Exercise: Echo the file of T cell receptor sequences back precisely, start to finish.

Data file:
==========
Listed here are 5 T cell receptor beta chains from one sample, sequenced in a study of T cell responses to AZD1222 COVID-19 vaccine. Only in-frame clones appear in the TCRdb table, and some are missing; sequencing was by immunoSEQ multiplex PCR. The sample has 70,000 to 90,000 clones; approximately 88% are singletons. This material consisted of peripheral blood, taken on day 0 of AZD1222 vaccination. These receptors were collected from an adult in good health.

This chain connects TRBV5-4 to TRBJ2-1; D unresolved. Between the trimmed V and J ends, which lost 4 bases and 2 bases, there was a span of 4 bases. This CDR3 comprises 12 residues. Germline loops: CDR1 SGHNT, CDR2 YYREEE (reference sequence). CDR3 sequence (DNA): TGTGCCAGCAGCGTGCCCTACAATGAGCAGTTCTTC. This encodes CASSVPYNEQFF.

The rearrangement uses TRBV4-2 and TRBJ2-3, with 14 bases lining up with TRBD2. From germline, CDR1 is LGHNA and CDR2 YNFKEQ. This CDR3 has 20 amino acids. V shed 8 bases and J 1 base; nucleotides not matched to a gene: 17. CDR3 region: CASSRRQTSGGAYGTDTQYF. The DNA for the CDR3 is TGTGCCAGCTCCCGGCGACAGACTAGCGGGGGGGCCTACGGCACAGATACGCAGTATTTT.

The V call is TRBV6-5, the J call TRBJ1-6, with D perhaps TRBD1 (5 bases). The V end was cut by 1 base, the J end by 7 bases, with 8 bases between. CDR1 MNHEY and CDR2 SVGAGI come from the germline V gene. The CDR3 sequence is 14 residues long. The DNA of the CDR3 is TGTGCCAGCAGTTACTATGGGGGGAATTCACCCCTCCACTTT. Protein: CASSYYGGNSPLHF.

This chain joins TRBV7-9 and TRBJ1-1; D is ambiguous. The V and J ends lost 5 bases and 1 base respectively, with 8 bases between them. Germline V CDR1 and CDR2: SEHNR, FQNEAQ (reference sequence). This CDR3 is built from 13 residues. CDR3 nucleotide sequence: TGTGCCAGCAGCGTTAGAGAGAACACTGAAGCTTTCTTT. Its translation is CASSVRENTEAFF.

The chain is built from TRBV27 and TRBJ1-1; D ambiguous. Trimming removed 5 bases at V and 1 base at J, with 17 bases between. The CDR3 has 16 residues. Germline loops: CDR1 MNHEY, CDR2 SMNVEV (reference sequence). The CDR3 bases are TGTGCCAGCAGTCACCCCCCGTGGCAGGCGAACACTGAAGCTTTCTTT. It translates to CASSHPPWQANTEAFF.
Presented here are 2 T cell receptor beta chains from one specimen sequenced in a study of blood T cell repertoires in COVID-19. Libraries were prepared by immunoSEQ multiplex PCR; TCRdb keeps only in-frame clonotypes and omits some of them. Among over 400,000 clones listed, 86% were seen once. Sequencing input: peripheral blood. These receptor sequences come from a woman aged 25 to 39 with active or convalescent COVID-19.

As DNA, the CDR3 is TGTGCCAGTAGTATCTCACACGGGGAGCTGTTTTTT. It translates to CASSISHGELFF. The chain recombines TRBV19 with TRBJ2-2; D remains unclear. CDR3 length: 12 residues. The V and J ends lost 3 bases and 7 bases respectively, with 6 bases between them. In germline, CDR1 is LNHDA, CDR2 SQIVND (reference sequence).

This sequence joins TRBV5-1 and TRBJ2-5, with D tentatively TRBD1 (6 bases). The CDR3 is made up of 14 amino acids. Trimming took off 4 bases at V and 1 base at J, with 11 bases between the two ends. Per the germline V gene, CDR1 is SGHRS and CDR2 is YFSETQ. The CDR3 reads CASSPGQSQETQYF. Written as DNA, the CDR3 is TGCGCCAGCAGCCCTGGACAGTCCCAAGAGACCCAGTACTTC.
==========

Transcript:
Listed here are 5 T cell receptor beta chains from one sample, sequenced in a study of T cell responses to AZD1222 COVID-19 vaccine. Only in-frame clones appear in the TCRdb table, and some are missing; sequencing was by immunoSEQ multiplex PCR. The sample has 70,000 to 90,000 clones; approximately 88% are singletons. This material consisted of peripheral blood, taken on day 0 of AZD1222 vaccination. These receptors were collected from an adult in good health.

This chain connects TRBV5-4 to TRBJ2-1; D unresolved. Between the trimmed V and J ends, which lost 4 bases and 2 bases, there was a span of 4 bases. This CDR3 comprises 12 residues. Germline loops: CDR1 SGHNT, CDR2 YYREEE (reference sequence). CDR3 sequence (DNA): TGTGCCAGCAGCGTGCCCTACAATGAGCAGTTCTTC. This encodes CASSVPYNEQFF.

The rearrangement uses TRBV4-2 and TRBJ2-3, with 14 bases lining up with TRBD2. From germline, CDR1 is LGHNA and CDR2 YNFKEQ. This CDR3 has 20 amino acids. V shed 8 bases and J 1 base; nucleotides not matched to a gene: 17. CDR3 region: CASSRRQTSGGAYGTDTQYF. The DNA for the CDR3 is TGTGCCAGCTCCCGGCGACAGACTAGCGGGGGGGCCTACGGCACAGATACGCAGTATTTT.

The V call is TRBV6-5, the J call TRBJ1-6, with D perhaps TRBD1 (5 bases). The V end was cut by 1 base, the J end by 7 bases, with 8 bases between. CDR1 MNHEY and CDR2 SVGAGI come from the germline V gene. The CDR3 sequence is 14 residues long. The DNA of the CDR3 is TGTGCCAGCAGTTACTATGGGGGGAATTCACCCCTCCACTTT. Protein: CASSYYGGNSPLHF.

This chain joins TRBV7-9 and TRBJ1-1; D is ambiguous. The V and J ends lost 5 bases and 1 base respectively, with 8 bases between them. Germline V CDR1 and CDR2: SEHNR, FQNEAQ (reference sequence). This CDR3 is built from 13 residues. CDR3 nucleotide sequence: TGTGCCAGCAGCGTTAGAGAGAACACTGAAGCTTTCTTT. Its translation is CASSVRENTEAFF.

The chain is built from TRBV27 and TRBJ1-1; D ambiguous. Trimming removed 5 bases at V and 1 base at J, with 17 bases between. The CDR3 has 16 residues. Germline loops: CDR1 MNHEY, CDR2 SMNVEV (reference sequence). The CDR3 bases are TGTGCCAGCAGTCACCCCCCGTGGCAGGCGAACACTGAAGCTTTCTTT. It translates to CASSHPPWQANTEAFF.
Presented here are 2 T cell receptor beta chains from one specimen sequenced in a study of blood T cell repertoires in COVID-19. Libraries were prepared by immunoSEQ multiplex PCR; TCRdb keeps only in-frame clonotypes and omits some of them. Among over 400,000 clones listed, 86% were seen once. Sequencing input: peripheral blood. These receptor sequences come from a woman aged 25 to 39 with active or convalescent COVID-19.

As DNA, the CDR3 is TGTGCCAGTAGTATCTCACACGGGGAGCTGTTTTTT. It translates to CASSISHGELFF. The chain recombines TRBV19 with TRBJ2-2; D remains unclear. CDR3 length: 12 residues. The V and J ends lost 3 bases and 7 bases respectively, with 6 bases between them. In germline, CDR1 is LNHDA, CDR2 SQIVND (reference sequence).

This sequence joins TRBV5-1 and TRBJ2-5, with D tentatively TRBD1 (6 bases). The CDR3 is made up of 14 amino acids. Trimming took off 4 bases at V and 1 base at J, with 11 bases between the two ends. Per the germline V gene, CDR1 is SGHRS and CDR2 is YFSETQ. The CDR3 reads CASSPGQSQETQYF. Written as DNA, the CDR3 is TGCGCCAGCAGCCCTGGACAGTCCCAAGAGACCCAGTACTTC.